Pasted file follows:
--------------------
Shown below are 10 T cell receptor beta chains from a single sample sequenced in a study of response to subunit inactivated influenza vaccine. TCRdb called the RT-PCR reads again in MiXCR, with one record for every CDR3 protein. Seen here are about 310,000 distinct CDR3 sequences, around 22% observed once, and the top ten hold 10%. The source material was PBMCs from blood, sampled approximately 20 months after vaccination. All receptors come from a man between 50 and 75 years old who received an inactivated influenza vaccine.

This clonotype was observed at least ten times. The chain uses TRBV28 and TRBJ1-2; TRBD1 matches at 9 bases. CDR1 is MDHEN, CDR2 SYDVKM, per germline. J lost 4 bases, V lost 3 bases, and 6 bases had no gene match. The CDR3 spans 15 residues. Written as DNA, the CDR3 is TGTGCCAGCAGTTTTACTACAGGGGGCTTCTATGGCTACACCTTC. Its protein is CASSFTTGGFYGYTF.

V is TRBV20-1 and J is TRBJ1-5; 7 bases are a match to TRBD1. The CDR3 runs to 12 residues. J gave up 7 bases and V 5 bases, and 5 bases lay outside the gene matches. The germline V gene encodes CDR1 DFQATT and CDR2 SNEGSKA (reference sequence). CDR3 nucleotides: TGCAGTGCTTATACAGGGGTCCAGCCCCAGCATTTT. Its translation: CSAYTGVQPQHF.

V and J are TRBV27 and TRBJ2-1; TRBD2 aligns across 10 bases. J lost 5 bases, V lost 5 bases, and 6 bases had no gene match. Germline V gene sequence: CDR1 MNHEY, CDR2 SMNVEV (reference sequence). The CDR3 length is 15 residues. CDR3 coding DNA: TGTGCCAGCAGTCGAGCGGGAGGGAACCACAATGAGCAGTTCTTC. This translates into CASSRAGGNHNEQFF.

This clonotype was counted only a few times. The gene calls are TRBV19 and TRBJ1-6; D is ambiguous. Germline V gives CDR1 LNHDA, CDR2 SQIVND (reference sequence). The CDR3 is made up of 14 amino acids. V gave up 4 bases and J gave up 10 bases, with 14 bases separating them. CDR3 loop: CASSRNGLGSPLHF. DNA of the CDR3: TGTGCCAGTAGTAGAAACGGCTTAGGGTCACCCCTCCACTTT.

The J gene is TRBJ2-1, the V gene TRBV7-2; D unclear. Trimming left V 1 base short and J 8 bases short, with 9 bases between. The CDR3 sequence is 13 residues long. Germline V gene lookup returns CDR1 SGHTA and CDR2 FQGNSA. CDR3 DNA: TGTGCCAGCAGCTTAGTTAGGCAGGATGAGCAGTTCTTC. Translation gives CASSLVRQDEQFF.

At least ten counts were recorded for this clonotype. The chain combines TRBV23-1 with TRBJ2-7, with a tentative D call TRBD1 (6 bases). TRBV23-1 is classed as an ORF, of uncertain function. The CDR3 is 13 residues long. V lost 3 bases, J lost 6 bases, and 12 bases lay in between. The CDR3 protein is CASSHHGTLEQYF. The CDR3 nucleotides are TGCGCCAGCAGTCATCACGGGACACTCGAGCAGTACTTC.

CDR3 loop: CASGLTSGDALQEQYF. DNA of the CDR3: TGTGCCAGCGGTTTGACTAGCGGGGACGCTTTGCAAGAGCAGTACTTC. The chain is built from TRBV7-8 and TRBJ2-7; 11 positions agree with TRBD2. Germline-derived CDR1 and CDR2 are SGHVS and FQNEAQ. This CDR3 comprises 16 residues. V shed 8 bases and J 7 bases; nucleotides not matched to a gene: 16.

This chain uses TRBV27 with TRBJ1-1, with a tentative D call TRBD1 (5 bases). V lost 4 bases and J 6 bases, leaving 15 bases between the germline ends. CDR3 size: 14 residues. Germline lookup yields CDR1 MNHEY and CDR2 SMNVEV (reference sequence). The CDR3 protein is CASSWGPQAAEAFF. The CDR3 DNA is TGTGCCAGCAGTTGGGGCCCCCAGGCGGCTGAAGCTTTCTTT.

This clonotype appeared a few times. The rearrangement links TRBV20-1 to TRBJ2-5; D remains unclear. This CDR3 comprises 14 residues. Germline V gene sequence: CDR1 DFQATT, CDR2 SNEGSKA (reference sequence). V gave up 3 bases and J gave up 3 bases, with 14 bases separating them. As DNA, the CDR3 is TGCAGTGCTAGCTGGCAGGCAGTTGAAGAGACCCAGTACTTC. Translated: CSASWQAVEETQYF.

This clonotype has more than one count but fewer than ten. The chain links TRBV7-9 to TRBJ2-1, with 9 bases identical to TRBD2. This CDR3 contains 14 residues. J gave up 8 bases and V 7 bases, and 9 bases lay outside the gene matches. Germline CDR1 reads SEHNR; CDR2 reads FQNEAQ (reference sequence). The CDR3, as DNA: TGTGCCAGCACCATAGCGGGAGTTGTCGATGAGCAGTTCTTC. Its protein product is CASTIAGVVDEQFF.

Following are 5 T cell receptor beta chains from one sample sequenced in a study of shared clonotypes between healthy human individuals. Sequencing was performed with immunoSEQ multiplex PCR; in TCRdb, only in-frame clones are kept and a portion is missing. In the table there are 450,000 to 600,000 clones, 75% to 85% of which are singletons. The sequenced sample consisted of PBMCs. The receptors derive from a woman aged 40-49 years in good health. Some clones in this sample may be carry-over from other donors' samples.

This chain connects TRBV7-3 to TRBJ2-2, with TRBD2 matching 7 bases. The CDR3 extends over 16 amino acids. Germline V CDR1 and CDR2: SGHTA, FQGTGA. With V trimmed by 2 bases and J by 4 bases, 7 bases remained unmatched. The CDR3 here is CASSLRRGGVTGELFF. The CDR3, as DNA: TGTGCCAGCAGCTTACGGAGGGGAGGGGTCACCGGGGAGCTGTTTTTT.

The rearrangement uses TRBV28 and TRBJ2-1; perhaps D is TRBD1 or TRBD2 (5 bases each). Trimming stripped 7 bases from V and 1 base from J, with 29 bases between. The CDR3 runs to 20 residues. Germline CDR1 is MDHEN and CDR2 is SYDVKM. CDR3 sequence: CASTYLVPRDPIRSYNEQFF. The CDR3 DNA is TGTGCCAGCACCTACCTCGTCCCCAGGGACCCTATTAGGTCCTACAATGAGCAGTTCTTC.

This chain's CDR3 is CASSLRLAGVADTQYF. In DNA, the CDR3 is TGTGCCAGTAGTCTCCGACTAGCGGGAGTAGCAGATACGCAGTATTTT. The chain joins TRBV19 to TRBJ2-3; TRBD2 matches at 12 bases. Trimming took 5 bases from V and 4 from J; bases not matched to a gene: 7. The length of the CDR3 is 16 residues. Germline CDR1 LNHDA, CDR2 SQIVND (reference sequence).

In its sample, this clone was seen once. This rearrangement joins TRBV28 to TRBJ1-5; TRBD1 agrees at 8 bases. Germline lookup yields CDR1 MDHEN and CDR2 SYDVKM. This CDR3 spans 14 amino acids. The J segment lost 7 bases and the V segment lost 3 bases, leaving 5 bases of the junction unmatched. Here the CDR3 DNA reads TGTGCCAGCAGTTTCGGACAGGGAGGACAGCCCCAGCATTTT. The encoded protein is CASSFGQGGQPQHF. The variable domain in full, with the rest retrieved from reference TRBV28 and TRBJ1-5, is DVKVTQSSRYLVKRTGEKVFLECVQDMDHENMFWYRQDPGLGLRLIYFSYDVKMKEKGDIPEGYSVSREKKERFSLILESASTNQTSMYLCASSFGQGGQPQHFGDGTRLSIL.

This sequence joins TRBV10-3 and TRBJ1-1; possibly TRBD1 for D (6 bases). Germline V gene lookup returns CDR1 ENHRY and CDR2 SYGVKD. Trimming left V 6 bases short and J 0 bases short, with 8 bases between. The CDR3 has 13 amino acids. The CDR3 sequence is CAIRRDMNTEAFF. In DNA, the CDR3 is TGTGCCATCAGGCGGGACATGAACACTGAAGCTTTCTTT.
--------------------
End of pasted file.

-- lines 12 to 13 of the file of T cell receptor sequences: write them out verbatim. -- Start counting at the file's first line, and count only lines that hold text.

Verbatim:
Following are 5 T cell receptor beta chains from one sample sequenced in a study of shared clonotypes between healthy human individuals. Sequencing was performed with immunoSEQ multiplex PCR; in TCRdb, only in-frame clones are kept and a portion is missing. In the table there are 450,000 to 600,000 clones, 75% to 85% of which are singletons. The sequenced sample consisted of PBMCs. The receptors derive from a woman aged 40-49 years in good health. Some clones in this sample may be carry-over from other donors' samples.

This chain connects TRBV7-3 to TRBJ2-2, with TRBD2 matching 7 bases. The CDR3 extends over 16 amino acids. Germline V CDR1 and CDR2: SGHTA, FQGTGA. With V trimmed by 2 bases and J by 4 bases, 7 bases remained unmatched. The CDR3 here is CASSLRRGGVTGELFF. The CDR3, as DNA: TGTGCCAGCAGCTTACGGAGGGGAGGGGTCACCGGGGAGCTGTTTTTT.